Tip: A little bass goes a long way, so when you're building a system for a smaller boat, don't go overboard (sorry). Carefully measure the space you have for a subwoofer, and if you're dealing with weird angles that might create wasted space, make sure you factor them into your planning. Take time to think about what else the sub area will need to be used for (storing gear, life jackets, etc.) and plan accordingly.
The JL Audio marine amp fits neatly against the bulkhead. (Crutchfield Photo)
Adding power and control
If you're going to install 6 speakers and a sub on a small boat, you need a compact amp with plenty of juice. We installed a JL Audio marine amp — in this case, an 8-channel, Class-D powerhouse that fits against the bulkhead in the cargo hold. We also added a JL Audio HD-RLC remote level control so Tim can adjust levels from the cockpit.
Tip: As impressive as this system looks, it would all turn to ballast in a hurry without quality wire that's built to survive on the water. We made sure to use marine-rated power and speaker wires to connect everything, plus a JL Audio marine amp wiring kit.
That little something extra
As a finishing touch, we ran Wet Sounds LED lighting along the gunwales. These ultra-efficient blue lights run on standard 12-volt power and they're great for night running.
Tip: We used a rugged 80-amp circuit breaker to control the radio, amp, and LED lighting in this boat.
With the installation finished, it's time for some fun. (Crutchfield Photo)
Expert advice for your boat
Ready to upgrade the audio on your boat? Let Crutchfield help. If you basically know what you want, you can start browsing our extensive selection of marine audio gear. If you're just starting the all-important planning process, check out our growing collection of marine audio articles, including our popular "Marine audio for the first-time buyer" piece.
Of course, at any point in the process, you can contact our Crutchfield Advisors. There are a lot of choices out there, and we're here to help you create the marine stereo of your dreams. Just give us a call.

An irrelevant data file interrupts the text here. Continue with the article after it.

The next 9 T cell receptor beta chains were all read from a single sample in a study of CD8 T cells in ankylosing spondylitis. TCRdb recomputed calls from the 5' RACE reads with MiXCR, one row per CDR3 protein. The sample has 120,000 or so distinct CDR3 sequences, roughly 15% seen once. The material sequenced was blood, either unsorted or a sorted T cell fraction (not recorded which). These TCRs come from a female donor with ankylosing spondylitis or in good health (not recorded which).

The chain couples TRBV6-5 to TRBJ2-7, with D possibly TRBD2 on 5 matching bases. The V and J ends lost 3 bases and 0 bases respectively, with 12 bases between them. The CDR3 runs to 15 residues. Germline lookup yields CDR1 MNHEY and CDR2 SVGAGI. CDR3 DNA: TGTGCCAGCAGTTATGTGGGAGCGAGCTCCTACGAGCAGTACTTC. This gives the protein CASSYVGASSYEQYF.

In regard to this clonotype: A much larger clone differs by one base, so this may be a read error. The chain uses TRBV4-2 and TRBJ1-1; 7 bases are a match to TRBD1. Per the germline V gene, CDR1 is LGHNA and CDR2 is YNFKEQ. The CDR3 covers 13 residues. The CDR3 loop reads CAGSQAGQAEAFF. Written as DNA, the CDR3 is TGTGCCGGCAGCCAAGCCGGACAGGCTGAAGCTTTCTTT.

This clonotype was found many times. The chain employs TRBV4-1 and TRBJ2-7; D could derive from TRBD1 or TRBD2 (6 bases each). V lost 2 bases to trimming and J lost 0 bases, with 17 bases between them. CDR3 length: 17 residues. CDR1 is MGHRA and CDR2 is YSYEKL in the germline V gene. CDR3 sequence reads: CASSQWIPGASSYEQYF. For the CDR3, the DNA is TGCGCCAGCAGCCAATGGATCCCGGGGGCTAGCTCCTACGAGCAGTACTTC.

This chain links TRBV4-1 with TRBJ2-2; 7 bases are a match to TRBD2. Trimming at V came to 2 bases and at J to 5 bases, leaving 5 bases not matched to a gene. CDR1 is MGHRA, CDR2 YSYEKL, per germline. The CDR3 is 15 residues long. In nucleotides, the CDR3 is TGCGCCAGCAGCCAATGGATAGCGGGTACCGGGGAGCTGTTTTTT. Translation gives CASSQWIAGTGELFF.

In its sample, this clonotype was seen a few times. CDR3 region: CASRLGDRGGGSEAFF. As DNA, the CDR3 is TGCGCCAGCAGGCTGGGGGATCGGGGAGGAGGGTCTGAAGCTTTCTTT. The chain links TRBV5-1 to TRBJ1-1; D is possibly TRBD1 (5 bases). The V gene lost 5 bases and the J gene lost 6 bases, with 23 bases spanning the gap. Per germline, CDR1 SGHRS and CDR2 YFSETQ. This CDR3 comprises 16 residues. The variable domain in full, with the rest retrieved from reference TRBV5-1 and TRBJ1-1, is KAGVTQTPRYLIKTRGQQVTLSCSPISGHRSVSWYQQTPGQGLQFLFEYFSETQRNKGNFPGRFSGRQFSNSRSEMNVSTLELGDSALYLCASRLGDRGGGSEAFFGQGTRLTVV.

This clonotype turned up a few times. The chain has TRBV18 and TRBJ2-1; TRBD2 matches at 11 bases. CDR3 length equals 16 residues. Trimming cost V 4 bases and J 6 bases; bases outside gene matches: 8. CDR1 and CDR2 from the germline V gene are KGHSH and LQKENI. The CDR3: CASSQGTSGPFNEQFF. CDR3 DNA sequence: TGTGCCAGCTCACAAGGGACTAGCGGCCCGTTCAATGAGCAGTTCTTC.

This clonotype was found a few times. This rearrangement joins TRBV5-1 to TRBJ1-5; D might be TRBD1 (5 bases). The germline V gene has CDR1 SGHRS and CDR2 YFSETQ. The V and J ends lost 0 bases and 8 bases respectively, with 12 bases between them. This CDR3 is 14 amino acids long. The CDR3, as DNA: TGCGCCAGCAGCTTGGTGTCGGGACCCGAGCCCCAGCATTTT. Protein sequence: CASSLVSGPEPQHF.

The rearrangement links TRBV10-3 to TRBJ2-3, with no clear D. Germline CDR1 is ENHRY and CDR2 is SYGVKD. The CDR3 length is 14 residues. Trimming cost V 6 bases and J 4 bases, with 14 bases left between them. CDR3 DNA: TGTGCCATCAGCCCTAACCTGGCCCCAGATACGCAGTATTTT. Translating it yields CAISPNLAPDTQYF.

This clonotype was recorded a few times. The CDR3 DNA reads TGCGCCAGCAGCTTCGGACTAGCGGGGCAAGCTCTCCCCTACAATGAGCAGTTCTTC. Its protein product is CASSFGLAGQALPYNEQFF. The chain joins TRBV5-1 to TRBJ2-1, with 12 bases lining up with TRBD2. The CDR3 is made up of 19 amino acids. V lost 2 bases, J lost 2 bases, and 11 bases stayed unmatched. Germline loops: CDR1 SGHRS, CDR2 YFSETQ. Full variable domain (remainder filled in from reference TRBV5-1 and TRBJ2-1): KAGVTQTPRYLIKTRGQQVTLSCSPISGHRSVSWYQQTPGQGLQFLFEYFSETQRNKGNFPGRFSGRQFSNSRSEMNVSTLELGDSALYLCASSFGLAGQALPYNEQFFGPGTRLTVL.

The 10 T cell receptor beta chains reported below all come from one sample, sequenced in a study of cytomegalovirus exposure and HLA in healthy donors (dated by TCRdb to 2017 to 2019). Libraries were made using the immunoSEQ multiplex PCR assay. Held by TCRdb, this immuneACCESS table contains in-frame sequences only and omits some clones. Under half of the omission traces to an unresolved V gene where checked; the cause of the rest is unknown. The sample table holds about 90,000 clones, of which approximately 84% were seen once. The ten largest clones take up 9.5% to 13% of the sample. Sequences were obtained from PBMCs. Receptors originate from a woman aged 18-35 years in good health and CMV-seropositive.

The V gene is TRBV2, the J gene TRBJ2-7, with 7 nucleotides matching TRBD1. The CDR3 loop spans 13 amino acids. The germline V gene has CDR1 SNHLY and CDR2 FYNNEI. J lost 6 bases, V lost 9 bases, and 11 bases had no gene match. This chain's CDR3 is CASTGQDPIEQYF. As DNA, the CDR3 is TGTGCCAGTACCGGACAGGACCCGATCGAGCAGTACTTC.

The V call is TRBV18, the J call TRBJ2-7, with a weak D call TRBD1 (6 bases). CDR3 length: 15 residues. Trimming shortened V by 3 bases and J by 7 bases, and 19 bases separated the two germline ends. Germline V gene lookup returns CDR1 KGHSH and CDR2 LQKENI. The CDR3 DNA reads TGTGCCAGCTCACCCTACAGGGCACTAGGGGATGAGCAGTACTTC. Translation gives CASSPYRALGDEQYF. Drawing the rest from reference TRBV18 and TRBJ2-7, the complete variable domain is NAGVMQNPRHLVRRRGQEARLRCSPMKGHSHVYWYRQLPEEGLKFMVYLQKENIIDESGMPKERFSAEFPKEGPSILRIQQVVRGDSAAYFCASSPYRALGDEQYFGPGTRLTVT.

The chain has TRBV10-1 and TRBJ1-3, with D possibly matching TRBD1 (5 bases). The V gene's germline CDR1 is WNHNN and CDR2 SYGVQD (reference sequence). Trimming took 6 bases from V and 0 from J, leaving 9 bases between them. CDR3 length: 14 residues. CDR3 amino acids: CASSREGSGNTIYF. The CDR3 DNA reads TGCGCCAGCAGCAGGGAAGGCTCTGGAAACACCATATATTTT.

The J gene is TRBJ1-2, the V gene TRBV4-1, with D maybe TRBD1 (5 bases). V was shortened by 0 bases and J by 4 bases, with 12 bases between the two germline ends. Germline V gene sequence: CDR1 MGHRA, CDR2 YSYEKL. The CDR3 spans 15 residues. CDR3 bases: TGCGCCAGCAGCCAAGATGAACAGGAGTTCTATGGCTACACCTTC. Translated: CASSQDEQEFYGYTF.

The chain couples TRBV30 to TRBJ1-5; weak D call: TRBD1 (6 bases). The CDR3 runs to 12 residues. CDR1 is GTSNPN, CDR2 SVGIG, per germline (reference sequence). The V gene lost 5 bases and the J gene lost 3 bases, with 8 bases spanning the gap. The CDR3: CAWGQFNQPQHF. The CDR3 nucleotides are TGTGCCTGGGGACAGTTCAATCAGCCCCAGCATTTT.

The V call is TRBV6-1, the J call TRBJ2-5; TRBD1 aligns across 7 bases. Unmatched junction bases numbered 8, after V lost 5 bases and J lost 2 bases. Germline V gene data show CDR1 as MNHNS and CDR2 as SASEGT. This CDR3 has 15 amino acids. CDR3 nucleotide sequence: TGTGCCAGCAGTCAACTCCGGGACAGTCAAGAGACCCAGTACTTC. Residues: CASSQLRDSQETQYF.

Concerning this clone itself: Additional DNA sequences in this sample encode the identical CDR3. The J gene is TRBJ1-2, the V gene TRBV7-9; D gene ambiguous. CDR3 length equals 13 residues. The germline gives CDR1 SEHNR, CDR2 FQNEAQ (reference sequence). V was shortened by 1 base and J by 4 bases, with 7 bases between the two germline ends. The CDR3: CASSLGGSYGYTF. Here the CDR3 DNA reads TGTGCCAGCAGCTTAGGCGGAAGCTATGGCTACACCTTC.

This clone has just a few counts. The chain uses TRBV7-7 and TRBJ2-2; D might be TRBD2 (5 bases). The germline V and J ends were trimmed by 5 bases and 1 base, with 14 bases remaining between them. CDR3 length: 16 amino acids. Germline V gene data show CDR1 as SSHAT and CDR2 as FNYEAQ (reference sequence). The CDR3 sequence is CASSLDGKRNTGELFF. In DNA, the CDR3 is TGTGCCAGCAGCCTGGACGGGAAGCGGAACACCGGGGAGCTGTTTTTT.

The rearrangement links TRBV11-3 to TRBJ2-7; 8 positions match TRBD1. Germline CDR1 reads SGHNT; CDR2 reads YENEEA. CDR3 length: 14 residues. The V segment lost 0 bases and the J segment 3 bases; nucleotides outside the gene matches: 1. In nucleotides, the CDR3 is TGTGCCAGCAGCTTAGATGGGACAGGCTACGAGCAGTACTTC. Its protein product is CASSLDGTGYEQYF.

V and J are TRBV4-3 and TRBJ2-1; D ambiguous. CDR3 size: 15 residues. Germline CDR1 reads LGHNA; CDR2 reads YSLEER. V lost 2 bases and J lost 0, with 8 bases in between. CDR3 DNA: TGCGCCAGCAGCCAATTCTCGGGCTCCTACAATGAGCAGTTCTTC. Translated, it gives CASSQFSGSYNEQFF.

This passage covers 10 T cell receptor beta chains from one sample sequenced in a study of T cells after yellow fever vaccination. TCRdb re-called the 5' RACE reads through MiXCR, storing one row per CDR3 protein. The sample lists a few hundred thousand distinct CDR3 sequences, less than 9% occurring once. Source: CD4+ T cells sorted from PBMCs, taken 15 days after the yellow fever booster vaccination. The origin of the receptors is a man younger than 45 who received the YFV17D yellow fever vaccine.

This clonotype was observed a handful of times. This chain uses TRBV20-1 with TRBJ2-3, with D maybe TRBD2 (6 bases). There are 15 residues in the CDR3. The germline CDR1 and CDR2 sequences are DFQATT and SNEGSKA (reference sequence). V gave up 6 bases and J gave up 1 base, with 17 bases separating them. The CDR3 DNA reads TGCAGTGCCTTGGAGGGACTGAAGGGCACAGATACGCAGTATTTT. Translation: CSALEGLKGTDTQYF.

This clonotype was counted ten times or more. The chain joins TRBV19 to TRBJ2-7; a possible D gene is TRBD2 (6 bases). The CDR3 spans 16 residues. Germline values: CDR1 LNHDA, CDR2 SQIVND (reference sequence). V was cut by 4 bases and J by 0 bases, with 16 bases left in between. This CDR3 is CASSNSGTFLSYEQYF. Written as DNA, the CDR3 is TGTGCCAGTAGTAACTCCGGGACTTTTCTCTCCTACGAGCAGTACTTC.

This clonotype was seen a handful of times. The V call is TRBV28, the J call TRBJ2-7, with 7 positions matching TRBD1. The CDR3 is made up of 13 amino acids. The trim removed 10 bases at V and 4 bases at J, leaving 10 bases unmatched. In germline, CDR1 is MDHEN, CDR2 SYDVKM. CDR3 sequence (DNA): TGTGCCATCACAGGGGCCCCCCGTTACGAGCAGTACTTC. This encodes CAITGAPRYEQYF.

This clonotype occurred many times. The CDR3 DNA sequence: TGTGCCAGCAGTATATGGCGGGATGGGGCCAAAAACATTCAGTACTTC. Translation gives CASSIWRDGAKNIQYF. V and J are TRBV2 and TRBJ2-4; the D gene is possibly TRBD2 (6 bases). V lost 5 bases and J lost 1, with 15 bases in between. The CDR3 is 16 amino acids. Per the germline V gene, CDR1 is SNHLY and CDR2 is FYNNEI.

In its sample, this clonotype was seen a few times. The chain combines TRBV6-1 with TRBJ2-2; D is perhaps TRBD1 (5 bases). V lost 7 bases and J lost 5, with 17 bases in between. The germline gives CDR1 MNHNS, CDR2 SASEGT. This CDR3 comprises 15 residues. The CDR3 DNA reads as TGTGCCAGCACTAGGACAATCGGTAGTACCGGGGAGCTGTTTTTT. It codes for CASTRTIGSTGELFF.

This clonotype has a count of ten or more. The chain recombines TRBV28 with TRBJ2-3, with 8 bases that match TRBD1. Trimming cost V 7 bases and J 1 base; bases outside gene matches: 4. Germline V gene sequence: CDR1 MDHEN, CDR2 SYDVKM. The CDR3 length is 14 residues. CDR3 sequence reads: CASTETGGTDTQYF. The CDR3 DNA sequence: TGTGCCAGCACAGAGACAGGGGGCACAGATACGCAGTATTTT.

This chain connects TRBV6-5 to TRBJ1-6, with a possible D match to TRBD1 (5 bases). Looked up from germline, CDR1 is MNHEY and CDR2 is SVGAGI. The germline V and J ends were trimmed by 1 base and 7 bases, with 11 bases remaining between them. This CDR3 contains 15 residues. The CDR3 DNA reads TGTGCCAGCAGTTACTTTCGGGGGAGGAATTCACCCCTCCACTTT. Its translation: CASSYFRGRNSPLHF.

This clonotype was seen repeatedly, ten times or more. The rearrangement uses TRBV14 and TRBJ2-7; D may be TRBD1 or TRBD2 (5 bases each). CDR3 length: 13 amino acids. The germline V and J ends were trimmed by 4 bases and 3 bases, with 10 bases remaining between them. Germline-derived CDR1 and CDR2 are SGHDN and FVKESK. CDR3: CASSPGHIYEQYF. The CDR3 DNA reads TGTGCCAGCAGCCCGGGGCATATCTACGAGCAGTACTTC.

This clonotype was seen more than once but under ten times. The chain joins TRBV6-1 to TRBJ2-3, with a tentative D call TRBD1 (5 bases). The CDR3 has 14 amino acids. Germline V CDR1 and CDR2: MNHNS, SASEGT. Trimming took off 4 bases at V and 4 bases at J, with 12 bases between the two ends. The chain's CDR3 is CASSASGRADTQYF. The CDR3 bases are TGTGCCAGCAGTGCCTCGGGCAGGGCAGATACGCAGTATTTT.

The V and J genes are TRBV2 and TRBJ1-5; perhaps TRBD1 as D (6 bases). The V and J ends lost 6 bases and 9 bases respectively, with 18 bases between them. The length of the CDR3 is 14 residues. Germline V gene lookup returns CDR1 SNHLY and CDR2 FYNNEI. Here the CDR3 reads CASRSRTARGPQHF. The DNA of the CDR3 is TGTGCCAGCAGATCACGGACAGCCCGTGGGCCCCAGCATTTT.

Marc from Quebec, Canada
Posted on 1/17/2022
I have purchased a PMX-3 Rockford system with speakers. Installed the unit in a commander pro can am side by side. Everything fine except for the FM reception. Used so far 2 antennas one with a signal booster that did nothing and a a very poor reception. the second one is a rubberized 18 antenna that provided a slightly better reception bunt still very poor. My. Cars have great reception (parked at the same location as the side by side, my traction as a very low end radio with a 4 inches rubberized antenna and the reception is outstanding. Can you guide me in this issues. Very deceived with this issue after buying a top quality product.
Jon Paul from Crutchfield
Posted on 3/31/2021
You used an 80 amp circuit breaker for LEDs? I find it hard to believe you could be using anywhere near 80 amps for just LEDs, especially since you mentioned they were ultra-efficient. If you used such a large breaker, then you probably have grossly oversized wiring running to it, meaning you have to convert down several gauges for the most likely tiny wire the LEDs run on leaving them completely unprotected and making their wires a fusible link and a potential cause for a boat fire. The wire and protection device should be sized for the load to ensure not only is the load protected, but the wire at the load is protected. Large trunks going to a junction box - great. Large wire going to a low amperage load - bad idea.
Crutchfield Writing Team from Crutchfield
James Ream from Fort Worth
Posted on 12/28/2020
Ordered, received and installed Kikker speakers on the INSIDE of a RV. Took off one speaker from the OUTSIDE of the RV and found that the hole is one inch in diameter just big enough for 4 wires to come out. (2 for typical speaker connection and 2 extra that looks like 110 volt?) the existing speaker is entirely on the OUTSIDE of the RV and I do not have a clue about the 2 extra (110v) wires. I would like to install 2 new speakers but I am at a stand still.
Jon Paul from Crutchfield
Posted on 5/12/2020
By chance do you have the amplifier adjustment settings you used for the 6.1 setup? I am installing the exact same speaker and sub set up and would like more clarification on the settings to use on the amplifier.
Jon Paul from Crutchfield
Dave Sobczak from Eagle River, WI
Posted on 7/1/2018
Be careful promoting external LED lighting for boats. Here is Wisconsin you cannot use blue, red or white while parked out in the lake or under power. DNR rules!
Jon Paulette from Crutchfield